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"Allah" in simple Arabic calligraphy. In Islam any image depicting God is strictly forbidden.

The name Allah (الله) is the Arabic term for God. This theonym is likely a contraction of Arabic Al-'ilāh (ال إِله), which means "the god"[1]. It is thus related to the Hebrew term Eloh(-im).

In Islam, Allah is the personal name of God and comprises all of the 99 Names of God in Islam. When a Muslim refers to Allah, he thinks of God as being One, Creator, Owner, Sustainer, and Almighty. In Arabic, the name is composed of four letters, ا ل ل ه (or Alif, Lam, Lam, Ha) which when brought together make الله. Arab Christians often use this name simply to mean "God". (The generic word for "god" is simply 'ilāh, though due to the strong association of Arabic with Islam this word is rarely used in modern speech.) These Christians do maintain a belief in the traditional Christian Trinity, however, and believe that Allah consists of the Father, Son and Spirit.

Christianity and Judaism

As noted, the name Allah is used by Arab Christians throughout the Middle East. It is also used by Arabic Jews, especially those residing in Yemen.

According to the Qur'an the authority of the Torah and the Gospels is subordinated to the content of Muslim revelation. It was regarded by the prophet Muhammad that both, the Jewish and Christian scriptures, were "corrupted" (from the Arabic term: Tahrif). Accordingly, since the Qur'an has remained unaltered to the present day, (compared to the other Scriptures) Muslims assert that only the Qur'an contains the Words of God -- the truth in toto (i.e., the whole truth and nothing but the truth). Whereas the earlier Scriptures/Books such as The New Testament, The Old Testament, etc. contain only partial truths. [2] Christians believe in the mystery of the Trinity (Father, Son, and Holy Spirit), but Muslims don't. [3] [4] In the Qur'an's Surah 13 it is said: "Allah is the Creator of all things: He is the One, the Supreme and Irresistible."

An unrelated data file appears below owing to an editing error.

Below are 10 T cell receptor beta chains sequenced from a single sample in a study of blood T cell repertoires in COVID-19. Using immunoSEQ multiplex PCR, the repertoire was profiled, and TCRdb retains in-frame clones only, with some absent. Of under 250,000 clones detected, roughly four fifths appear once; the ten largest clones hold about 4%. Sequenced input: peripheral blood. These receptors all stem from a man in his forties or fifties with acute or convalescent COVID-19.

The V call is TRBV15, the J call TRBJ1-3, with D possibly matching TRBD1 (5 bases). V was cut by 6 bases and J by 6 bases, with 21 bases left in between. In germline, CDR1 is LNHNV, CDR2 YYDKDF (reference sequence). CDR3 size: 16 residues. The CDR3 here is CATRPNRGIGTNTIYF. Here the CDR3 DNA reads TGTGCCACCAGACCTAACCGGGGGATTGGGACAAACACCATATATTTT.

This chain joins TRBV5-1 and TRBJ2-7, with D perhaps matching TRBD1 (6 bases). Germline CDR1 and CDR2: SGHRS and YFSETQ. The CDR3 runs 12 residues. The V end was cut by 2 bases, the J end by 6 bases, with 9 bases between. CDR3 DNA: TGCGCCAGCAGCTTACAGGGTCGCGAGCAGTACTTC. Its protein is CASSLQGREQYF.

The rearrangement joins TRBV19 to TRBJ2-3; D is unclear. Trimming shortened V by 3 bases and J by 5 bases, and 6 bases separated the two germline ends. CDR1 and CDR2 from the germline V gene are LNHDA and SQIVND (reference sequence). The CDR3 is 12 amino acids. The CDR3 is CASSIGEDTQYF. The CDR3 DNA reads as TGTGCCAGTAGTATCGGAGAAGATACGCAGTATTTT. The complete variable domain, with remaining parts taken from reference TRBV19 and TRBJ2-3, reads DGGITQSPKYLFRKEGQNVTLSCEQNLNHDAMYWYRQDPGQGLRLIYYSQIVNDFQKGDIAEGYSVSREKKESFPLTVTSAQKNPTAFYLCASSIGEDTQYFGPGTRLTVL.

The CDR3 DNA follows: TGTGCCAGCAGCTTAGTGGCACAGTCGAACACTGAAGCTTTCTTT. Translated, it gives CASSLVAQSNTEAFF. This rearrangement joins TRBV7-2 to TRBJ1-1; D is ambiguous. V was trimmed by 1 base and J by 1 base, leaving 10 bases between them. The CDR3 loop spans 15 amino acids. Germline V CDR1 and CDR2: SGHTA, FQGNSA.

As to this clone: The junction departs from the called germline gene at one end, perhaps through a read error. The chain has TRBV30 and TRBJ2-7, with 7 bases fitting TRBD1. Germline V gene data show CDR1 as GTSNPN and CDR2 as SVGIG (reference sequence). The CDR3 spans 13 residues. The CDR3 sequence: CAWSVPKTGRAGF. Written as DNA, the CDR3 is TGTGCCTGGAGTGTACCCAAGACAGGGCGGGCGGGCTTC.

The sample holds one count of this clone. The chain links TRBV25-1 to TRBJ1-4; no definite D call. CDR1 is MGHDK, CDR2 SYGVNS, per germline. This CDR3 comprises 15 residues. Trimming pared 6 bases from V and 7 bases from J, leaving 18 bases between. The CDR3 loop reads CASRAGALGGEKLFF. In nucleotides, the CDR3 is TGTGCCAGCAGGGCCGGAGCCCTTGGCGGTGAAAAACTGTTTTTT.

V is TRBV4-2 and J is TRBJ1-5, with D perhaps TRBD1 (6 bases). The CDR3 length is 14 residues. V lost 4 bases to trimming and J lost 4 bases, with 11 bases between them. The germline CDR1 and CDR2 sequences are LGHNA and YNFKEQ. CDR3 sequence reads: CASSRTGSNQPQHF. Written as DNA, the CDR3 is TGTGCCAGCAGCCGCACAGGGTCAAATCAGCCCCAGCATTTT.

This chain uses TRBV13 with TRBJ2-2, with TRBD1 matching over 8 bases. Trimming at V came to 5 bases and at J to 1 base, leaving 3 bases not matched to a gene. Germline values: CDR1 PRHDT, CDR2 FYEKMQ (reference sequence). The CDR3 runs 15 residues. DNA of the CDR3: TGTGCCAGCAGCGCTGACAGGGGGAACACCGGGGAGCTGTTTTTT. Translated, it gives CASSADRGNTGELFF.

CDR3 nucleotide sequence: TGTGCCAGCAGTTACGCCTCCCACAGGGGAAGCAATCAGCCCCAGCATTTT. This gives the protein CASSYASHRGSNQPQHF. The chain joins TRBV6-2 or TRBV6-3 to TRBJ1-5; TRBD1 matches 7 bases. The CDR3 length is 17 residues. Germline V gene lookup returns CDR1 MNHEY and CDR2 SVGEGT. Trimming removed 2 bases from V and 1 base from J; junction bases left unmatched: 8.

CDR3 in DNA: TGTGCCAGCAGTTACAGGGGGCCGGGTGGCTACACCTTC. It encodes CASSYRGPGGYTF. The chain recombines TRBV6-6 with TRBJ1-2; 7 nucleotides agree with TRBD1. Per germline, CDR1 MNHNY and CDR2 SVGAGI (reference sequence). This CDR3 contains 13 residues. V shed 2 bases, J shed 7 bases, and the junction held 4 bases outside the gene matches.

The Kalimah, the first of the 5 pillars of Islam, states:

To believe that Allah Ta’ala is One. That He has no partner, no father, mother, wife and so has no son or daughter; and that there is nothing else that is worthy of praise, or worship except Him ‑Alone and to equally testify that Muhammed (S.A.W.) is His servant and messenger.

This Kalimah is simple and can be uttered in a few sentences which can easily be pronounced by anybody without much difficulty.

"La ilaha Illa Allah Muhammad Rasulu llah" (SAW).

Meaning: There is no deity worthy of worship except Allah and that Muhammad (S.A.W.) is the messenger of Allah. [5]

Consequently Allah is unique, is the God in Islam, and according to Marshall G. S. Hodgson, (The Venture of Islam) Muslims are worshiping Allah rather than God, the creator.

From the 112th sura of the Qur'an: "In the name of God, the Merciful, the Compassionate. Say (O Mohammad) He is God the One God, the Everlasting Refuge, who has not begotten, nor has been begotten, and equal to Him is not anyone." [6]

Possible Early Use

It is a matter of contention as to whether the name Allah came into use only with the foundation of Islam, or whether it is a reuse of a title of the main pagan god of pre-Islamic Mecca; Hubal, god of the Moon. Muslim scholars have offered reasonable refutations of this allegation[7], but some Christian groups have offered counter-refutations that are seemingly logical as well[8]. Whether the allegation is true is unknown.

Takbeer or Takbir (Glorification of God)

Takbeer (تَكْبِير) (Glorification of God), is the common way Muslims give glory to God. The wording used is Allahu-Akbar "الله أكبر", which is translated as "God is great". It is a very common practice in Islam and is essential to the Islamic call of prayer (Athan). It has also been used by Islamic terrorists as a final cry before their homicide attacks.

See also